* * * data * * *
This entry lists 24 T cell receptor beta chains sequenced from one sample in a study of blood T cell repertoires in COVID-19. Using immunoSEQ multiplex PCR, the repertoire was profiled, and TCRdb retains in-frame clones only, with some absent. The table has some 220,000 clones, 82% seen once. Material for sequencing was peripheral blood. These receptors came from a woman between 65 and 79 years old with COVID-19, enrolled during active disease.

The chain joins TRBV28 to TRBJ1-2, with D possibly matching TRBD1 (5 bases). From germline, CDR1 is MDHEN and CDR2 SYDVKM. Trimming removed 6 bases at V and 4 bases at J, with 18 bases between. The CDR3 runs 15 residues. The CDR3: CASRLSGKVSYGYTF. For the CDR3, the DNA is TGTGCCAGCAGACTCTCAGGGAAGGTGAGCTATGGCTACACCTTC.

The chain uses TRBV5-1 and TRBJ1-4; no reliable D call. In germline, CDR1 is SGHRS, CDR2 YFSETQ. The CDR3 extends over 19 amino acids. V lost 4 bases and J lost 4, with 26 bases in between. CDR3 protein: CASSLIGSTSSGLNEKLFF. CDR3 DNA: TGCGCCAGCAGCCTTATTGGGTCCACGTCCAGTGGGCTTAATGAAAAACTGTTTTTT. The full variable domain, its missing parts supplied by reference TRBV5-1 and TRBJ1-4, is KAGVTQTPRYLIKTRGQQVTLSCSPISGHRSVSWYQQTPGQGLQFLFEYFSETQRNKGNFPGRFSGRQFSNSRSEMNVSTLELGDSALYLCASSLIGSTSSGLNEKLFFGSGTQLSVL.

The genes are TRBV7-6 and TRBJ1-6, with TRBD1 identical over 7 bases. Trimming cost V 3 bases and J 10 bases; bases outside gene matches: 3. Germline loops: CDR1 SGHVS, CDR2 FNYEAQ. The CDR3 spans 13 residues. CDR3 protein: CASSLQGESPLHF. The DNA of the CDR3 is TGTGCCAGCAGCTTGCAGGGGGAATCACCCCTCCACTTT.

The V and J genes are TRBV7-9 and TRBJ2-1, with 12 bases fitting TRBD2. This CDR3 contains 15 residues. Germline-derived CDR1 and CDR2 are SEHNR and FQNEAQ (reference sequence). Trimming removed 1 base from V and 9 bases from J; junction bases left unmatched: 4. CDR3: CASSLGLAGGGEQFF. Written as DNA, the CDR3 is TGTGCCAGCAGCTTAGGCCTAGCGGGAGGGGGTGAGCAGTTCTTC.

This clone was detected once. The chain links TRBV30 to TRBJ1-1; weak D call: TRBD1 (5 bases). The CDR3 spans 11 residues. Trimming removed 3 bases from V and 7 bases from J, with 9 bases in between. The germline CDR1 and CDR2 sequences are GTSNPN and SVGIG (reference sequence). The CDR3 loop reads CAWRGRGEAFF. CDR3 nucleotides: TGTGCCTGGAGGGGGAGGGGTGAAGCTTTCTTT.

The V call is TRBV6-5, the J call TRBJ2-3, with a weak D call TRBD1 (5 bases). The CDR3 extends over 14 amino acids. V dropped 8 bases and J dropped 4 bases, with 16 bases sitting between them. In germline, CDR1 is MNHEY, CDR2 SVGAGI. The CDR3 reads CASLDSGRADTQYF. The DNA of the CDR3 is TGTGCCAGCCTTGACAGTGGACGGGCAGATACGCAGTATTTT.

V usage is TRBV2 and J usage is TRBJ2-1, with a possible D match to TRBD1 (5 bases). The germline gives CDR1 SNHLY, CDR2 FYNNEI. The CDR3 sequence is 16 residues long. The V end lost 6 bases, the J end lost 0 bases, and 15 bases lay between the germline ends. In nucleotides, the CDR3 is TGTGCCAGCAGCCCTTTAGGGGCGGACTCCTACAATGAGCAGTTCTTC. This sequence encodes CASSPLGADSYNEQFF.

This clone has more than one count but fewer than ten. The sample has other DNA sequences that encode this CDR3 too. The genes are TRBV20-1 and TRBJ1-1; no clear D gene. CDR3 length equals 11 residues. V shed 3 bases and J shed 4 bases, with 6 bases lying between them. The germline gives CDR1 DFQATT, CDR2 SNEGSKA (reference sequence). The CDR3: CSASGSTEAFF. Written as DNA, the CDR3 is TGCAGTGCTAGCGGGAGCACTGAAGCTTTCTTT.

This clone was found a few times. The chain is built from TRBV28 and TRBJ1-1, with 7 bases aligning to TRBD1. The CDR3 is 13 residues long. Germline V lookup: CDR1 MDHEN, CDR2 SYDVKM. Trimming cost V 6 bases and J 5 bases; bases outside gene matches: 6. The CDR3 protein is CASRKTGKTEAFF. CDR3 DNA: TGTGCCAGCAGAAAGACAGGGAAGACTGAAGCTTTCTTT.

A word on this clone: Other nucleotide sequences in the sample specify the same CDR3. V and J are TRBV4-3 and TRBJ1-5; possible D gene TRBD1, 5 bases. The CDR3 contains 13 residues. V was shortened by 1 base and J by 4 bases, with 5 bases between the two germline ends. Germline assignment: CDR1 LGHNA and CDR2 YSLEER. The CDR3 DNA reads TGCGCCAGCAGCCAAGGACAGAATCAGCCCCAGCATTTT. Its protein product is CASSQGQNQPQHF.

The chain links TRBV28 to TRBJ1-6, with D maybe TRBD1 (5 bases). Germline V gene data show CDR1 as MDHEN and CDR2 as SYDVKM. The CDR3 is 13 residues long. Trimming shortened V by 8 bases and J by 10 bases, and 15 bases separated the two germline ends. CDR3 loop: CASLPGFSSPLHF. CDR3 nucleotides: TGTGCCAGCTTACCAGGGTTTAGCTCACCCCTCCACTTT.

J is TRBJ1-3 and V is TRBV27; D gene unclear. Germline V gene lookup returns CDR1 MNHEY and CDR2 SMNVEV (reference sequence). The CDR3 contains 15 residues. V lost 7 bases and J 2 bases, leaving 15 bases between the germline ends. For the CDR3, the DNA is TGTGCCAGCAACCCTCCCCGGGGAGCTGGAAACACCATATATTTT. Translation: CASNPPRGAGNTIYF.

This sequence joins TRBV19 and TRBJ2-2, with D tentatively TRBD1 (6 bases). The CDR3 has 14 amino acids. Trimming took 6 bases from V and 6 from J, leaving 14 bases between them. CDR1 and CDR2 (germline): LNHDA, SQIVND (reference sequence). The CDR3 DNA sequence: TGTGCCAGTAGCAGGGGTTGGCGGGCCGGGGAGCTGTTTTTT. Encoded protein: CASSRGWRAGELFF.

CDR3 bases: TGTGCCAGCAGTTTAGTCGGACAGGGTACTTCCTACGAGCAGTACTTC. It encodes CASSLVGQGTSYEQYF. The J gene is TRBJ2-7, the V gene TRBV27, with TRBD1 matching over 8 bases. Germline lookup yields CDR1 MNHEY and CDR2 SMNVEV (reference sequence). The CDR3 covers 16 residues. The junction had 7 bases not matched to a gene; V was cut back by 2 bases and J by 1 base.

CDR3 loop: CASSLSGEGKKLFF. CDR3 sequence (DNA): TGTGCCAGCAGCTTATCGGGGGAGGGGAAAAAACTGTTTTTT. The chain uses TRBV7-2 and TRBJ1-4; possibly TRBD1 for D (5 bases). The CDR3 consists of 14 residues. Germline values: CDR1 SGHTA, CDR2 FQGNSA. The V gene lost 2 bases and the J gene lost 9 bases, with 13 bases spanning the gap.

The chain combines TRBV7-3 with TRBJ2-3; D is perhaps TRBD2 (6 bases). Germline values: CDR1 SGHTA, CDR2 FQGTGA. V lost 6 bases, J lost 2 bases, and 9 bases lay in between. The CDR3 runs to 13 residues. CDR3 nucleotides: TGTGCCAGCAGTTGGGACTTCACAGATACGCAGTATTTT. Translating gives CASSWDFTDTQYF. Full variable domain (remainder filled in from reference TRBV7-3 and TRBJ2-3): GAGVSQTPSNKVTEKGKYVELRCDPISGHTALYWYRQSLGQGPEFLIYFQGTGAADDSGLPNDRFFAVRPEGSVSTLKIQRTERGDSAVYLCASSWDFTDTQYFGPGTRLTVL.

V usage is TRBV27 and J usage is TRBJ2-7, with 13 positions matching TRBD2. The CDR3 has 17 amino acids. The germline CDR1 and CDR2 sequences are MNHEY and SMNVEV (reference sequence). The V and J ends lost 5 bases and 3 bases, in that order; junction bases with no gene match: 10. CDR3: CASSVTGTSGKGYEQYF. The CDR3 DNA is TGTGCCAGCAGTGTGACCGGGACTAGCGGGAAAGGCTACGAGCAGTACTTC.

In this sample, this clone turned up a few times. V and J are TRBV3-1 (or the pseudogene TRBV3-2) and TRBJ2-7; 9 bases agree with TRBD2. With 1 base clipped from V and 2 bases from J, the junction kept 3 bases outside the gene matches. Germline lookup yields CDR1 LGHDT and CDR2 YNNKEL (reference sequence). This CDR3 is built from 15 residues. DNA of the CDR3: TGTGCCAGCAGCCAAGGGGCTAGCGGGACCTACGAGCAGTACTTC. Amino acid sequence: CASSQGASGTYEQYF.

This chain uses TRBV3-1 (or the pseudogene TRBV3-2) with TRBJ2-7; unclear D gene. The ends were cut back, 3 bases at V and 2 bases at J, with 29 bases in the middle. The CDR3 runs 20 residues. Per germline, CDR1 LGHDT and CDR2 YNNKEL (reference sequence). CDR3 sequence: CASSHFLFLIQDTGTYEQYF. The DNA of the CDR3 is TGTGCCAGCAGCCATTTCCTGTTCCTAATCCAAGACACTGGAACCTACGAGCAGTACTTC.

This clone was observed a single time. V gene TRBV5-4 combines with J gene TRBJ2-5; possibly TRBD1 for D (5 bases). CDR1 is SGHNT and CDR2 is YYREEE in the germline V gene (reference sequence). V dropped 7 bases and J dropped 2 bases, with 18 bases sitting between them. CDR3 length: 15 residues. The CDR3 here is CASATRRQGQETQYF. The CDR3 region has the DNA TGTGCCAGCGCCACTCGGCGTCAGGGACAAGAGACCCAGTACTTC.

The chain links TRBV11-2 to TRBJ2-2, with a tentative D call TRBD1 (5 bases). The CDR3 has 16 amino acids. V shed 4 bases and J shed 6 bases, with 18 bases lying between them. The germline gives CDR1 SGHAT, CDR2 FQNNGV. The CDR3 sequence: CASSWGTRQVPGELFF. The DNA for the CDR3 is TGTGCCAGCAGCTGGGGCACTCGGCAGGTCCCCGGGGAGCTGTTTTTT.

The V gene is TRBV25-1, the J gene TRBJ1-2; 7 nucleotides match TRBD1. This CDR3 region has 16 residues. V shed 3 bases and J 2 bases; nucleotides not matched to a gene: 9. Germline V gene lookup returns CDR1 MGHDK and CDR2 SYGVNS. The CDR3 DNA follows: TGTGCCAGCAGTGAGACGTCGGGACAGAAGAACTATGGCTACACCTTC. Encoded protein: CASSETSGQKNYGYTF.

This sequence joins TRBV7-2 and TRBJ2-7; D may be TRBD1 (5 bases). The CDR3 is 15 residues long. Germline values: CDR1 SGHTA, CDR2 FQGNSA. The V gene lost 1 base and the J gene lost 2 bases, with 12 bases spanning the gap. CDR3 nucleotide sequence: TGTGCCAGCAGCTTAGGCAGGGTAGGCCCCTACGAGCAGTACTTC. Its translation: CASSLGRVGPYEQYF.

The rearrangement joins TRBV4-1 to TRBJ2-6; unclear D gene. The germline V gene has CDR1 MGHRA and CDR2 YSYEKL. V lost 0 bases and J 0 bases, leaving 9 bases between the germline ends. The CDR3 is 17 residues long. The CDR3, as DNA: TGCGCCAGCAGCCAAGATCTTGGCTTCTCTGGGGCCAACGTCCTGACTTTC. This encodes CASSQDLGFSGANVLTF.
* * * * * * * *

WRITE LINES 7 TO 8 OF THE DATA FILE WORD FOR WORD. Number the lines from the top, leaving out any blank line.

The V call is TRBV6-5, the J call TRBJ2-3, with a weak D call TRBD1 (5 bases). The CDR3 extends over 14 amino acids. V dropped 8 bases and J dropped 4 bases, with 16 bases sitting between them. In germline, CDR1 is MNHEY, CDR2 SVGAGI. The CDR3 reads CASLDSGRADTQYF. The DNA of the CDR3 is TGTGCCAGCCTTGACAGTGGACGGGCAGATACGCAGTATTTT.

V usage is TRBV2 and J usage is TRBJ2-1, with a possible D match to TRBD1 (5 bases). The germline gives CDR1 SNHLY, CDR2 FYNNEI. The CDR3 sequence is 16 residues long. The V end lost 6 bases, the J end lost 0 bases, and 15 bases lay between the germline ends. In nucleotides, the CDR3 is TGTGCCAGCAGCCCTTTAGGGGCGGACTCCTACAATGAGCAGTTCTTC. This sequence encodes CASSPLGADSYNEQFF.